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Watchmaking’s after-sales headache

Watchmaking’s after-sales headache

Friday, 19 September 2008
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Christophe Roulet
Editor-in-chief, HH Journal

“The desire to learn is the key to understanding.”

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5 min read

It’s a simple piece of arithmetic. Take a company that produces 10,000 watches a year. If success is on the cards, after twenty years it will have sold 200,000 watches to customers at the four corners of the globe (Fine Watchmaking being an international market). Of these, the company can expect an annual return rate of around 10%, ranging from vintage pieces to watches suffering from stopped mechanisms, manufacturing defects, misuse or simply in need of a service. Add two and two together and some 20,000 watches will be making their way to the company’s after-sales service door: twice annual production.

Let’s say our imaginary company is particularly on the ball and that first-class quality controls keep return rates at 5% or less. This still means as many watches requiring service or repair as leave its workshops each year. No matter how you tackle the equation, adjusting factors to account for the number of years the company has been in business, production volume, the number of watches in circulation, the result will still be a matter of considerable concern for after-sales service, “the cancer of any brand” according to François-Paul Journe who takes this mathematical growth of after-sales service needs very seriously indeed. For him, an after-sales service (ASS) department must be “viewed as a company in its own right and managed as such.”

Increasingly complex mechanisms

The burning issue for companies, on a par with that of production capacity, is finding qualified staff. We’re not talking here about those tried-and-tested automatic movements, the ETA heavyweights and the like whose potential defects were largely identified and corrected in the early years following their launch. Should they fail to deliver, the best solution is often simply to replace them with a new one. However, this isn’t an option with the majority of calibres now being proposed by manufacturers in search of micromechanical perfection. In this light, the shortage of watchmakers – a topic of discussion over recent months – takes on a new dimension inasmuch as after-sales service centres, which are often spread around the globe (see Focus 2), are considered an essential link in the customer relations chain. How can a brand justify keeping a customer waiting months for a basic repair because it doesn’t have the qualified staff for the job or, on a more down-to-earth note, because they are all based in Switzerland?

Each customer is also offered a courtesy watch, the unique Ishango model, to wear while service or repairs are completed on their own watch.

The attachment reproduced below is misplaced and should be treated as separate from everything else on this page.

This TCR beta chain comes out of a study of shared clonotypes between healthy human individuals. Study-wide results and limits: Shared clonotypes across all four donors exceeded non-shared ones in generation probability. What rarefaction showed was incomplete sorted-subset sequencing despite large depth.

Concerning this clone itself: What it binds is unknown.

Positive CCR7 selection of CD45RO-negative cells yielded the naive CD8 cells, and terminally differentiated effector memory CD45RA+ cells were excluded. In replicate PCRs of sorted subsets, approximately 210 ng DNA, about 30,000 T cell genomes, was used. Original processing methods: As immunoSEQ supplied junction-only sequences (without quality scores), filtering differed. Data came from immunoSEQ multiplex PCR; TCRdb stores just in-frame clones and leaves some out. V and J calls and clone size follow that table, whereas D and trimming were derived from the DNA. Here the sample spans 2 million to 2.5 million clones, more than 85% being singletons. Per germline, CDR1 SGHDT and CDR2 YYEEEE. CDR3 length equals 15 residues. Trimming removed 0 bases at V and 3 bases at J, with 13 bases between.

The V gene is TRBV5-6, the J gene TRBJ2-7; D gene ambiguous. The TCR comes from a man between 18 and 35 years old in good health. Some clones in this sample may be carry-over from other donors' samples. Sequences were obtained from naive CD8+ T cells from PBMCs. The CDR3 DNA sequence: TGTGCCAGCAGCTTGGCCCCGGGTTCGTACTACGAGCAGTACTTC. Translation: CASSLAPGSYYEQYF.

Badollet, a newcomer to the Fine Watch segment, has put this seemingly inextricable problem at the heart of its communication strategy. As Aldo Magada, CEO of the brand, recently observed in Haute Horlogerie Journal, “the concept of luxury is incomplete without personalised service at every level.” The result is Ishango Lodge, Badollet’s after-sales service which takes its name from the Congo village where one of the first-ever gnomons was found. Every Badollet watch comes with a membership card and a USB stick that give its owner access to a personalised web page with full information from service updates to contact with the artisan-watchmakers who made the watch, together with general information about watchmaking. Each customer is also offered a courtesy watch, the unique Ishango model, to wear while service or repairs are completed on their own watch which, like every Badollet model, benefits from a five-year warranty.

A strategic department

Hardly surprising then that after-sales service has been placed high on the list of priorities by the majority of self-respecting watchmaking firms. One aspect of this is training, and not just in Switzerland (see Focus 2), as at Breitling and Patek Philippe. Another is to constitute sufficient stocks to repair any one of a brand’s models, regardless of when it was made, as at Zenith or Jaeger-LeCoultre, or constant attention to quality control right from the drawing-board stage, as at Roger Dubuis and Jean Dunand. And yet despite these efforts, some brands will inevitably fail the after-sales challenge, starting with newcomers to the segment… the very ones who are currently riding high in the fast-growing emerging markets where the quality of after-sales service is less of an immediate concern. Except that when a customer is willing to pay tens if not hundreds of thousands for a watch, it goes without saying that they will expect impeccable after-sales service too. De Witt didn’t hesitate to fly one of its specialist watchmakers to Latin America at a moment’s notice to come to the aid of a very good customer who had given his watch something of a hard time.

Should after-sales service be found wanting, then the whole Swiss watch pyramid could be left shaking on its foundations, in which case brands will need to look beyond their own backyard. Granted, an efficient and well-organised after-sales service constitutes a significant competitive advantage in an increasingly coveted marketplace. Should, however, the problem take on vaster proportions and spread throughout the profession, companies could well find themselves paying for the past five years of extravagant growth.

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